Removing the front catalytic converters from the headers is worth 40-plus ft.-lbs. of torque with a software upgrade. Turner’s test-pipe kit comes with clamps so you can easily reinstall the cats after the modification has been made.

Another easy upgrade is the Turner Motorsport Power Pulley Kit, which replaces the crank pulley with a smaller, lighter unit that underdrives the accessories. This tweak is worth about 10 horsepower.

There’s room for improvement in the cooling system, depending on the driver and location. All of our race cars needed a bigger radiator and larger coolers for power steering and the differential.

Even with the extensive use of aluminum, the E92 M3 is a heavy car. You pull out the interior and put in a cage and you end up weighing the same; it’s not easy to make these cars light like you could an E46 M3. The car is very solid, and the way the front is tied together it doesn’t benefit from stress bars.

BMW built a lot of V8 M3s, and they seem like they’re going to be more reliable than the E46. The E92 could end up being the last of the naturally aspirated M cars; maybe they’ll be the one to keep.

Meet Our Expert:

Arjun Soundararajan
UUC Motorwerks

UUC Motorwerks makes a short shift kit for the E92 M3 that shortens the throws and, because of the way the roller bearing works, allows us to fundamentally reduce the slop that was built into the factory unit.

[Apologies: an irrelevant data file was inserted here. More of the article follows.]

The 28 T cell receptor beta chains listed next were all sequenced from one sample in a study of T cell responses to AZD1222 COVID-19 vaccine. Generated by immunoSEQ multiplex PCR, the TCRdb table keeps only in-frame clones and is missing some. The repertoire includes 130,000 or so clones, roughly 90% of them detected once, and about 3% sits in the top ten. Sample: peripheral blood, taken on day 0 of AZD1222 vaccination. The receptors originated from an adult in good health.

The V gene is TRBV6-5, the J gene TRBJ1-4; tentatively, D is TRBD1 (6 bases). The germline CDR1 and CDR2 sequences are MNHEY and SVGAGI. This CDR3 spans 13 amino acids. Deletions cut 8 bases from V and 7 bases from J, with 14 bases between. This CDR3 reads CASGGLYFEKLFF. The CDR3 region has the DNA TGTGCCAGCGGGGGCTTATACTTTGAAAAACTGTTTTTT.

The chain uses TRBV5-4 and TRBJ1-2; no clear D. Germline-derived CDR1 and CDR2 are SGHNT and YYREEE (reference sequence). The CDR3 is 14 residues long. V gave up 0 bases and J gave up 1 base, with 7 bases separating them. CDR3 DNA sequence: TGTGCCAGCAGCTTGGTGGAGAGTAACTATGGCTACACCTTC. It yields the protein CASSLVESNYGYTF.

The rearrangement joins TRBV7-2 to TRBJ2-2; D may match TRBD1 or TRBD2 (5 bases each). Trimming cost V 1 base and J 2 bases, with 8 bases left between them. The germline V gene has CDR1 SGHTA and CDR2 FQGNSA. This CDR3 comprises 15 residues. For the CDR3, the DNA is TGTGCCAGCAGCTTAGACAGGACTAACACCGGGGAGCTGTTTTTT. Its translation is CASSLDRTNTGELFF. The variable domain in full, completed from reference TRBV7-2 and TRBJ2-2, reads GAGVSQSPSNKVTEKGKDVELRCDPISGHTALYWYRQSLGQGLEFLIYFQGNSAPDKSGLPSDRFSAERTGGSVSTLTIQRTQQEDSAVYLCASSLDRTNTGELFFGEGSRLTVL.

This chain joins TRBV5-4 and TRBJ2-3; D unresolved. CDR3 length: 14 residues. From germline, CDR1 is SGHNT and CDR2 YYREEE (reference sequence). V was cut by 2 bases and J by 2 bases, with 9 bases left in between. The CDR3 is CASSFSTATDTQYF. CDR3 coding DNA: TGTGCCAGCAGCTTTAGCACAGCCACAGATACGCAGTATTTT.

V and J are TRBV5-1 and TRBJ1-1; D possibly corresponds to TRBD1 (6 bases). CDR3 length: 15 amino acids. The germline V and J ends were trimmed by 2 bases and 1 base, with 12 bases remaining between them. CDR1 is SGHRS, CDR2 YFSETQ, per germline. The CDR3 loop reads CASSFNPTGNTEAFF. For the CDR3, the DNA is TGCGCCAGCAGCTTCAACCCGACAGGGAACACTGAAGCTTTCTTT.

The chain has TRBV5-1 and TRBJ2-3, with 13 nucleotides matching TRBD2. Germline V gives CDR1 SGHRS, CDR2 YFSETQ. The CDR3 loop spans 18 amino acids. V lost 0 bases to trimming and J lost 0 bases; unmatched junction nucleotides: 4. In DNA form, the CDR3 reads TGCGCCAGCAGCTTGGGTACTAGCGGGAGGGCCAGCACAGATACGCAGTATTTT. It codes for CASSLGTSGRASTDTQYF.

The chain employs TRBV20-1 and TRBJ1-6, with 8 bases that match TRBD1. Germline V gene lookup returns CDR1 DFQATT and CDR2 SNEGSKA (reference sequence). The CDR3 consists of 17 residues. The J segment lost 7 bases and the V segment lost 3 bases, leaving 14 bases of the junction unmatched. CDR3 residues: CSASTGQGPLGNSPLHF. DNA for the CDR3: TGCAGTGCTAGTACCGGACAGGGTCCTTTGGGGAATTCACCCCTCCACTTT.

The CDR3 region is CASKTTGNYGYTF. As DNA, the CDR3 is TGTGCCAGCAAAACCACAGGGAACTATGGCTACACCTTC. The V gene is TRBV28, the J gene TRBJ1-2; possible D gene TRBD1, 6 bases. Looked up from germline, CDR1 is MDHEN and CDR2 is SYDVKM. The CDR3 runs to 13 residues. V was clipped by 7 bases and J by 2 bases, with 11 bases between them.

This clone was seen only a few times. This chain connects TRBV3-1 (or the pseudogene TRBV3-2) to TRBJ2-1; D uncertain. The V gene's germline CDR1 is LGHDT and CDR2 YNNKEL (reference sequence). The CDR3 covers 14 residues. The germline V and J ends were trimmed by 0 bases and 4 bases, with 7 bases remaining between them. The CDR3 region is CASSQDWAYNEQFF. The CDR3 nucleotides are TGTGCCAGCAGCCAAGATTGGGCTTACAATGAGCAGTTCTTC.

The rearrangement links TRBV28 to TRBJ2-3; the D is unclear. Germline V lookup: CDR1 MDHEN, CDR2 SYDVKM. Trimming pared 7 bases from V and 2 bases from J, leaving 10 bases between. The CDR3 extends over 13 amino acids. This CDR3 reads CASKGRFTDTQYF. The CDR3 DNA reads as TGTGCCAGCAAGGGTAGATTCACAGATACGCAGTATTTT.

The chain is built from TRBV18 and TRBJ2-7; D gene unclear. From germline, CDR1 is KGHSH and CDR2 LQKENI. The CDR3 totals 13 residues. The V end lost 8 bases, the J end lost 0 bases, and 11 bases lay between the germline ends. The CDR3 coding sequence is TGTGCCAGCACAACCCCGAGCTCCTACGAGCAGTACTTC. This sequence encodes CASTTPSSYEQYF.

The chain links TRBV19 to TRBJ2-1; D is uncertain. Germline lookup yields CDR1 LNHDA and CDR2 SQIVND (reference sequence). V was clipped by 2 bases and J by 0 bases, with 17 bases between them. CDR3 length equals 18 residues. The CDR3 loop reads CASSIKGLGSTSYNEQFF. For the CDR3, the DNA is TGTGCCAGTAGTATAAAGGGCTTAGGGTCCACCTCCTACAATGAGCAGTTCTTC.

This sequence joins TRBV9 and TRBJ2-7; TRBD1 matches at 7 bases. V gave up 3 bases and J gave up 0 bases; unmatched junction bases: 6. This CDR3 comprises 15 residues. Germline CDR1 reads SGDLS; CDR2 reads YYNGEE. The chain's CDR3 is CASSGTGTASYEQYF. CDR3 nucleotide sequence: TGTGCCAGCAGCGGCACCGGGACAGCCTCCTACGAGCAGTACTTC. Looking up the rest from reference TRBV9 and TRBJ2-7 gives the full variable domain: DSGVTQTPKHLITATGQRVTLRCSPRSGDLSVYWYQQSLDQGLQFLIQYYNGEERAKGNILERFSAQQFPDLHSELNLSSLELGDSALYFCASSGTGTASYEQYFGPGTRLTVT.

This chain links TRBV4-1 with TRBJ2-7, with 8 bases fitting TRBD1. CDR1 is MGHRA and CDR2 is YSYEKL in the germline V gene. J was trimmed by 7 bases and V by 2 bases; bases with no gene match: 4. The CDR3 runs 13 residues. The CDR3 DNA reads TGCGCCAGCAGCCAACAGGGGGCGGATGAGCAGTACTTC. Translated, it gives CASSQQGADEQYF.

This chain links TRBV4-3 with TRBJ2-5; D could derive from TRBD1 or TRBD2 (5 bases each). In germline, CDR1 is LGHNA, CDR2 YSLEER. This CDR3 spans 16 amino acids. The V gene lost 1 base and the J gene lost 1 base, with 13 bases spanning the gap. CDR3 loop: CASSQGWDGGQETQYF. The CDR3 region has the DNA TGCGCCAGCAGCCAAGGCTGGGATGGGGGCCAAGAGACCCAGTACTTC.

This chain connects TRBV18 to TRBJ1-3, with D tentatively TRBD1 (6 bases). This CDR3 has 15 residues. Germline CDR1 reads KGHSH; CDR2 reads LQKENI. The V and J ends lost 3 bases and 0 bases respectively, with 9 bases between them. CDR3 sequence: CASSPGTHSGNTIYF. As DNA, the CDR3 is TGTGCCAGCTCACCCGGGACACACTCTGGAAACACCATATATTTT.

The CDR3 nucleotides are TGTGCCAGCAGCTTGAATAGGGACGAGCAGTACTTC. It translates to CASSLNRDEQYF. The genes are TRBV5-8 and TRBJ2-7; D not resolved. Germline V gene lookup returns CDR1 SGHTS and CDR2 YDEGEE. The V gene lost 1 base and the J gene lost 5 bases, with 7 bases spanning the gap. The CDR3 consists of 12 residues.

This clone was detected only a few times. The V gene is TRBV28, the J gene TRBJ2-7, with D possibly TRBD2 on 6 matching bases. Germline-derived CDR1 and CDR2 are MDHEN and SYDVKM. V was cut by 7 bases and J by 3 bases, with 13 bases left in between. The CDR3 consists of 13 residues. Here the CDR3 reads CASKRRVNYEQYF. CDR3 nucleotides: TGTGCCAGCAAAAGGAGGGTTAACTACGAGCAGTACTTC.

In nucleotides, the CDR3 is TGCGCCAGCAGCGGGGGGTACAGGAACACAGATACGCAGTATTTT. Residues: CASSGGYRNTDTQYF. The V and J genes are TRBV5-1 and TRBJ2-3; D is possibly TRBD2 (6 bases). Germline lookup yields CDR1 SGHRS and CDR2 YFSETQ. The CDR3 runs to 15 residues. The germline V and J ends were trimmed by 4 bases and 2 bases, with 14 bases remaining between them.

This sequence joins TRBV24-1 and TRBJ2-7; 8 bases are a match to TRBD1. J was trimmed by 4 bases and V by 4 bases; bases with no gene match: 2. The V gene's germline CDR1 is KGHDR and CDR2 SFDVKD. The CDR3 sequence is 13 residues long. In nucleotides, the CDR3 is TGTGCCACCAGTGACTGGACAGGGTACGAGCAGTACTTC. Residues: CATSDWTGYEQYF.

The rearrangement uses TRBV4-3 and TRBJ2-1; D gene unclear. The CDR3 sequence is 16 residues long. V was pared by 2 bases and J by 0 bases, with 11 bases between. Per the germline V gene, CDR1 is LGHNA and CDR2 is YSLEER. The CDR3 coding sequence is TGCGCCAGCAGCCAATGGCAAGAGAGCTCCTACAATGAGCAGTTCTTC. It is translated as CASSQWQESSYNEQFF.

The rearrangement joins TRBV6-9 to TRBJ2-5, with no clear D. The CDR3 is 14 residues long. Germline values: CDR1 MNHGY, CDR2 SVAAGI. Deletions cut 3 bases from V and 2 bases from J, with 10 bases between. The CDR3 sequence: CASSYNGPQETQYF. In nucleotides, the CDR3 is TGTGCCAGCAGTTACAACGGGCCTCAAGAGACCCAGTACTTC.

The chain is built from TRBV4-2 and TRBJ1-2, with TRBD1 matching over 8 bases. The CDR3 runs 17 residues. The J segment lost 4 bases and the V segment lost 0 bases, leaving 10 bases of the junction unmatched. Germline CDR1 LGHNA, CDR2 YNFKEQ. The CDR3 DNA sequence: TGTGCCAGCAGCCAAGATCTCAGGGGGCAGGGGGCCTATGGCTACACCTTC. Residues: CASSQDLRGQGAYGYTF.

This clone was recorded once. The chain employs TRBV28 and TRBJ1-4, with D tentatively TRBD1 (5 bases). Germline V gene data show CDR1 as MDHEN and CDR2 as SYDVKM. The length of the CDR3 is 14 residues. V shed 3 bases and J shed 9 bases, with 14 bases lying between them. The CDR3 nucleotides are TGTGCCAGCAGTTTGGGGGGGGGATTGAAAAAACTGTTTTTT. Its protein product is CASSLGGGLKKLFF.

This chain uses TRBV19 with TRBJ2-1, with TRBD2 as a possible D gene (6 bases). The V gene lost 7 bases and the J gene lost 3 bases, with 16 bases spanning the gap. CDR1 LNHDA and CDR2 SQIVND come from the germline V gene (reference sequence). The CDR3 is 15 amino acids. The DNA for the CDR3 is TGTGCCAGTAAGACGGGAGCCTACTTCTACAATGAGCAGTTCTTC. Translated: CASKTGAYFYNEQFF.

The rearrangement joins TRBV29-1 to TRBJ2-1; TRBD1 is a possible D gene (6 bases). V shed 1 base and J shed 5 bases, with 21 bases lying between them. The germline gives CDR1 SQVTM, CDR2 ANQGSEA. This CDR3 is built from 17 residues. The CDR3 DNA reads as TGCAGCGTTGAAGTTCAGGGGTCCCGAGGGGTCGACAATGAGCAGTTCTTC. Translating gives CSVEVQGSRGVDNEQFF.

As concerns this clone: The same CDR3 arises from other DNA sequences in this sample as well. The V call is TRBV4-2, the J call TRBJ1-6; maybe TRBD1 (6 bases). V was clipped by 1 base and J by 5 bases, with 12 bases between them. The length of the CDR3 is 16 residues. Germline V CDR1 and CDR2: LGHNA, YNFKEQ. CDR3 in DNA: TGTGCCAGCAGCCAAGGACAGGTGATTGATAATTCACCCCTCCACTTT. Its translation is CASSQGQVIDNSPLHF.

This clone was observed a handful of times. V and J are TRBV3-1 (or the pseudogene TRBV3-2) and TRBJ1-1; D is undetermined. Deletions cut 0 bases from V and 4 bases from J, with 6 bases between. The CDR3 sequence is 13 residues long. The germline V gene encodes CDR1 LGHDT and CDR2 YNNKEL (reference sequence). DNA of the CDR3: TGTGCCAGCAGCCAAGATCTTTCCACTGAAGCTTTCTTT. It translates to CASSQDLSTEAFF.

In terms of balance, I don’t think any car comes close to what a stock M3 will do on the track. In terms of adjustability, even the M DCT lets you adjust how the car changes gears. It is innately a BMW M car [in terms of] how well it goes through a corner–most guys have to change parts to get their cars to do what a stock M3 will do.

We’ve seen customer M3s from 40,000 to 200,000 miles with no serious issues. We’re starting to look at bushings, but these cars are generally reliable.

Many customers wish their car had slightly better brakes; we carry drilled front and rear rotors, as well as more aggressive pads.

Racing urethane engine mounts can further improve responsiveness or refresh worn-out pieces.

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AlcantaraFTW New Reader
12/19/18 12:44 p.m.